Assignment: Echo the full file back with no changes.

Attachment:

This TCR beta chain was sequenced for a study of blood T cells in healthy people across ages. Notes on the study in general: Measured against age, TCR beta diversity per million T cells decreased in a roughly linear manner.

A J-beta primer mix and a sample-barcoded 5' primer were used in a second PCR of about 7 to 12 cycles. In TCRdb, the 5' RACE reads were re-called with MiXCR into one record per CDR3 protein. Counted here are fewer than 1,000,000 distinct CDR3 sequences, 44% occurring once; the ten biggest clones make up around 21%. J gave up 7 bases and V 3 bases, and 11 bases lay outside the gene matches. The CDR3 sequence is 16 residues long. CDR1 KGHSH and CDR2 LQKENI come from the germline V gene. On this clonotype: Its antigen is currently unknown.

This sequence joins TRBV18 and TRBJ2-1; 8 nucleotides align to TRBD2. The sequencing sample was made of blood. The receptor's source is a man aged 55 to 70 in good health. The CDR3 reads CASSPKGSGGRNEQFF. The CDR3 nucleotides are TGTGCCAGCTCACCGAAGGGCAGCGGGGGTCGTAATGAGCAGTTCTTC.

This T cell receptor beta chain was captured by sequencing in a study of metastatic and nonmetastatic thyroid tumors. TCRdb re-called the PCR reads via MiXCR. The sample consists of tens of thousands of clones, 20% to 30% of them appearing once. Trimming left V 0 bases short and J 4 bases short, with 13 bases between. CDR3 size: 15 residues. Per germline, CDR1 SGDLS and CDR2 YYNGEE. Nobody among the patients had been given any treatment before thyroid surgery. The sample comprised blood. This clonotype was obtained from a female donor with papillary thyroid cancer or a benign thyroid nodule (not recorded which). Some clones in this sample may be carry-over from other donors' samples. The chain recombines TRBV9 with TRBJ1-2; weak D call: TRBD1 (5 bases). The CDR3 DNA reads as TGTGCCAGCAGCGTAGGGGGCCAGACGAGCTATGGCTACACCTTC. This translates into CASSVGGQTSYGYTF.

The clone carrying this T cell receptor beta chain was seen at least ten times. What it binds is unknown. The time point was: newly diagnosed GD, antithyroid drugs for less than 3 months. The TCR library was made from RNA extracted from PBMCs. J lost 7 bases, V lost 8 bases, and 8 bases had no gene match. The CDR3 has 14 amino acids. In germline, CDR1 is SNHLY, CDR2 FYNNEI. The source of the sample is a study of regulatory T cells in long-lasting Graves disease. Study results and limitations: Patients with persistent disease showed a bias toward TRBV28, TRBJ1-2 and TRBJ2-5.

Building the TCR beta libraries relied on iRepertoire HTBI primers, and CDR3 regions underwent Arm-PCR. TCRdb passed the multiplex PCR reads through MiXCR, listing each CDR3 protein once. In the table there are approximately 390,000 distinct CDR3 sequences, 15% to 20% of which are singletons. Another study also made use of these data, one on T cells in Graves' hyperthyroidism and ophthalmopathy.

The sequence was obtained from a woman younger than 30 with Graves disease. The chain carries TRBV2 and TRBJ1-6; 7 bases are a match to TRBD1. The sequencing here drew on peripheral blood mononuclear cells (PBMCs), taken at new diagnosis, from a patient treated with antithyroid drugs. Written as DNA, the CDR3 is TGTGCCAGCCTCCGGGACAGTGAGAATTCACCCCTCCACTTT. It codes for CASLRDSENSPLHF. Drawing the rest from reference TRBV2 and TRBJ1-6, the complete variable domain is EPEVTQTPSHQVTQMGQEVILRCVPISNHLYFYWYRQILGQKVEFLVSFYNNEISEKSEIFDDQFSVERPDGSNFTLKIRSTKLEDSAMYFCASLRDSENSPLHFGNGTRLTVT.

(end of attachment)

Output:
This TCR beta chain was sequenced for a study of blood T cells in healthy people across ages. Notes on the study in general: Measured against age, TCR beta diversity per million T cells decreased in a roughly linear manner.

A J-beta primer mix and a sample-barcoded 5' primer were used in a second PCR of about 7 to 12 cycles. In TCRdb, the 5' RACE reads were re-called with MiXCR into one record per CDR3 protein. Counted here are fewer than 1,000,000 distinct CDR3 sequences, 44% occurring once; the ten biggest clones make up around 21%. J gave up 7 bases and V 3 bases, and 11 bases lay outside the gene matches. The CDR3 sequence is 16 residues long. CDR1 KGHSH and CDR2 LQKENI come from the germline V gene. On this clonotype: Its antigen is currently unknown.

This sequence joins TRBV18 and TRBJ2-1; 8 nucleotides align to TRBD2. The sequencing sample was made of blood. The receptor's source is a man aged 55 to 70 in good health. The CDR3 reads CASSPKGSGGRNEQFF. The CDR3 nucleotides are TGTGCCAGCTCACCGAAGGGCAGCGGGGGTCGTAATGAGCAGTTCTTC.

This T cell receptor beta chain was captured by sequencing in a study of metastatic and nonmetastatic thyroid tumors. TCRdb re-called the PCR reads via MiXCR. The sample consists of tens of thousands of clones, 20% to 30% of them appearing once. Trimming left V 0 bases short and J 4 bases short, with 13 bases between. CDR3 size: 15 residues. Per germline, CDR1 SGDLS and CDR2 YYNGEE. Nobody among the patients had been given any treatment before thyroid surgery. The sample comprised blood. This clonotype was obtained from a female donor with papillary thyroid cancer or a benign thyroid nodule (not recorded which). Some clones in this sample may be carry-over from other donors' samples. The chain recombines TRBV9 with TRBJ1-2; weak D call: TRBD1 (5 bases). The CDR3 DNA reads as TGTGCCAGCAGCGTAGGGGGCCAGACGAGCTATGGCTACACCTTC. This translates into CASSVGGQTSYGYTF.

The clone carrying this T cell receptor beta chain was seen at least ten times. What it binds is unknown. The time point was: newly diagnosed GD, antithyroid drugs for less than 3 months. The TCR library was made from RNA extracted from PBMCs. J lost 7 bases, V lost 8 bases, and 8 bases had no gene match. The CDR3 has 14 amino acids. In germline, CDR1 is SNHLY, CDR2 FYNNEI. The source of the sample is a study of regulatory T cells in long-lasting Graves disease. Study results and limitations: Patients with persistent disease showed a bias toward TRBV28, TRBJ1-2 and TRBJ2-5.

Building the TCR beta libraries relied on iRepertoire HTBI primers, and CDR3 regions underwent Arm-PCR. TCRdb passed the multiplex PCR reads through MiXCR, listing each CDR3 protein once. In the table there are approximately 390,000 distinct CDR3 sequences, 15% to 20% of which are singletons. Another study also made use of these data, one on T cells in Graves' hyperthyroidism and ophthalmopathy.

The sequence was obtained from a woman younger than 30 with Graves disease. The chain carries TRBV2 and TRBJ1-6; 7 bases are a match to TRBD1. The sequencing here drew on peripheral blood mononuclear cells (PBMCs), taken at new diagnosis, from a patient treated with antithyroid drugs. Written as DNA, the CDR3 is TGTGCCAGCCTCCGGGACAGTGAGAATTCACCCCTCCACTTT. It codes for CASLRDSENSPLHF. Drawing the rest from reference TRBV2 and TRBJ1-6, the complete variable domain is EPEVTQTPSHQVTQMGQEVILRCVPISNHLYFYWYRQILGQKVEFLVSFYNNEISEKSEIFDDQFSVERPDGSNFTLKIRSTKLEDSAMYFCASLRDSENSPLHFGNGTRLTVT.